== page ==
... So that You may be kept informed

ASIA: Westerners targeted in Mumbai terror attacks: survivors

27 Nov 2008 12:44 PM

MUMBAI, India, Nov 26 AP/AAP - More than 80 people are dead after terrorists used grenades and automatic weapons to attack crowds at hotels, a restaurant and train station.

Teams of heavily-armed men launched coordinated attacks overnight that survivors said were aimed at killing Westerners.

Officials say at least 82 people have been killed, and at least 120 wounded, with an undetermined number of Western hostages still being held.

A previously unknown group calling itself the Deccan Mujahideen claimed responsibility for the attacks in emails to several media outlets, Indian media reported.

Parts of Mumbai remained under siege on Thursday, with police and gunmen exchanging occasional gunfire at two luxury hotels, with an unknown number of hostages still held, top police official AN Roy said.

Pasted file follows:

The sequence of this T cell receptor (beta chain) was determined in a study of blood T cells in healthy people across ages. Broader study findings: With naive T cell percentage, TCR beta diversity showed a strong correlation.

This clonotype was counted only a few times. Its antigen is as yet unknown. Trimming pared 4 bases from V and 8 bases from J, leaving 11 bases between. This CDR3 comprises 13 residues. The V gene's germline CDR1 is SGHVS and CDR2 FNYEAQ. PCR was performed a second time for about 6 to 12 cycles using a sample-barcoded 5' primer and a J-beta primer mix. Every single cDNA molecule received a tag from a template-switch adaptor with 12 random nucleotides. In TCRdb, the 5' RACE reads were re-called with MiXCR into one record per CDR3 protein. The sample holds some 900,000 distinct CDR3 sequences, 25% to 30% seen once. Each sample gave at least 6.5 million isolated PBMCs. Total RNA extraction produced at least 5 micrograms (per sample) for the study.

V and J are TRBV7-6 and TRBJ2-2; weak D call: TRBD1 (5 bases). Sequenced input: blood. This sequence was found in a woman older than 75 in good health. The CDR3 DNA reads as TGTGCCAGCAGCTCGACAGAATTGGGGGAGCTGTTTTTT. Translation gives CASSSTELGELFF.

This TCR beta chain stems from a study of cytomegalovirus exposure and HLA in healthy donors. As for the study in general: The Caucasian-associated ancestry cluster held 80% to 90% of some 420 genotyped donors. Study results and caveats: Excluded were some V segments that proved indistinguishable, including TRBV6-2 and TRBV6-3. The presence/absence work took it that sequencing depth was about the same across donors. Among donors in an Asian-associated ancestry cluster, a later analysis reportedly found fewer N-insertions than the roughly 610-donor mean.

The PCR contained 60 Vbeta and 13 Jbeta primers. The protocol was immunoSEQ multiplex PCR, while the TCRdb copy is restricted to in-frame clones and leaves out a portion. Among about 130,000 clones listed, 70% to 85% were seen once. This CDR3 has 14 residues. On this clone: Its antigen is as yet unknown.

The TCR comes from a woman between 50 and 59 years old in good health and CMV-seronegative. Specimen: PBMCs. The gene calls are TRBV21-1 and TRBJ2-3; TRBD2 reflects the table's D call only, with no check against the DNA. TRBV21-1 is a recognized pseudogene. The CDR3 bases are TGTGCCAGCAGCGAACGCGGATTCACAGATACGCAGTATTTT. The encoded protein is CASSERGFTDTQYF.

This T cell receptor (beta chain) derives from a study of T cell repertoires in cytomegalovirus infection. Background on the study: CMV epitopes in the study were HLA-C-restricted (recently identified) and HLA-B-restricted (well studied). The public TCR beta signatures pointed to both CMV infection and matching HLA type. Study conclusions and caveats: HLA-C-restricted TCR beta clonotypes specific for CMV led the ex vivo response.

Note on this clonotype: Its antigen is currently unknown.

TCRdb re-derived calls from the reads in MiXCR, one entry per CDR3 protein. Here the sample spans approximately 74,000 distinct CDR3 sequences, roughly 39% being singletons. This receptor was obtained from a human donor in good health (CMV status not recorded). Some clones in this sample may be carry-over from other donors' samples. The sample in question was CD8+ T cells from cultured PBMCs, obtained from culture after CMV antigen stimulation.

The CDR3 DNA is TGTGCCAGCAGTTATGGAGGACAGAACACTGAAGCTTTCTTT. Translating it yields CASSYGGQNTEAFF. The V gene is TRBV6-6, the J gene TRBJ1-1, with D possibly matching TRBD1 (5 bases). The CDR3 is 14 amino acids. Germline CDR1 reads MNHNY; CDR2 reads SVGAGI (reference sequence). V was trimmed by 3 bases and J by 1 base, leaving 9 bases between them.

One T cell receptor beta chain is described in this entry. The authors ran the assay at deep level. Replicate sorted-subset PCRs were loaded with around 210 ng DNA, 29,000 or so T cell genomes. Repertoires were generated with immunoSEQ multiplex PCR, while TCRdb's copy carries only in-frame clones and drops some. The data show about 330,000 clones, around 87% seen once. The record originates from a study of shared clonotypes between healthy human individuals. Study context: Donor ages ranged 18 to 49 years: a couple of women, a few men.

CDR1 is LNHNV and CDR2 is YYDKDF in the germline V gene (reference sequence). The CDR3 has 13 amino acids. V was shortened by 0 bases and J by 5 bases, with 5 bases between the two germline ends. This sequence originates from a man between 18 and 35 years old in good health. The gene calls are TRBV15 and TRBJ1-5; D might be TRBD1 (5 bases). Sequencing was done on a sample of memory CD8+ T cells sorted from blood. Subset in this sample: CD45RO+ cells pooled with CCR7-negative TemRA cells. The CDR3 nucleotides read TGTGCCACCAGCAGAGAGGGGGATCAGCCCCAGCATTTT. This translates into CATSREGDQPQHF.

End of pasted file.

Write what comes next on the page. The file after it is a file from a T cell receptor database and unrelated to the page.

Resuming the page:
A raging fire and explosions struck the landmark Taj Mahal hotel shortly after midnight. Screams could be heard and black smoke billowed from the century-old edifice on Mumbai's waterfront.

The attackers specifically targeted Britons and Americans, witnesses said. Officials said at least 120 people were wounded.

Two Australians were among the injured but their conditions were not life threatening, officials in Canberra said.

Early on Thursday, state home secretary Bipin Shrimali said four suspects had been killed in two incidents when they tried to flee in cars. Roy said two more gunmen were killed at the Taj Mahal. State Home Minister RR Patil said nine more were arrested.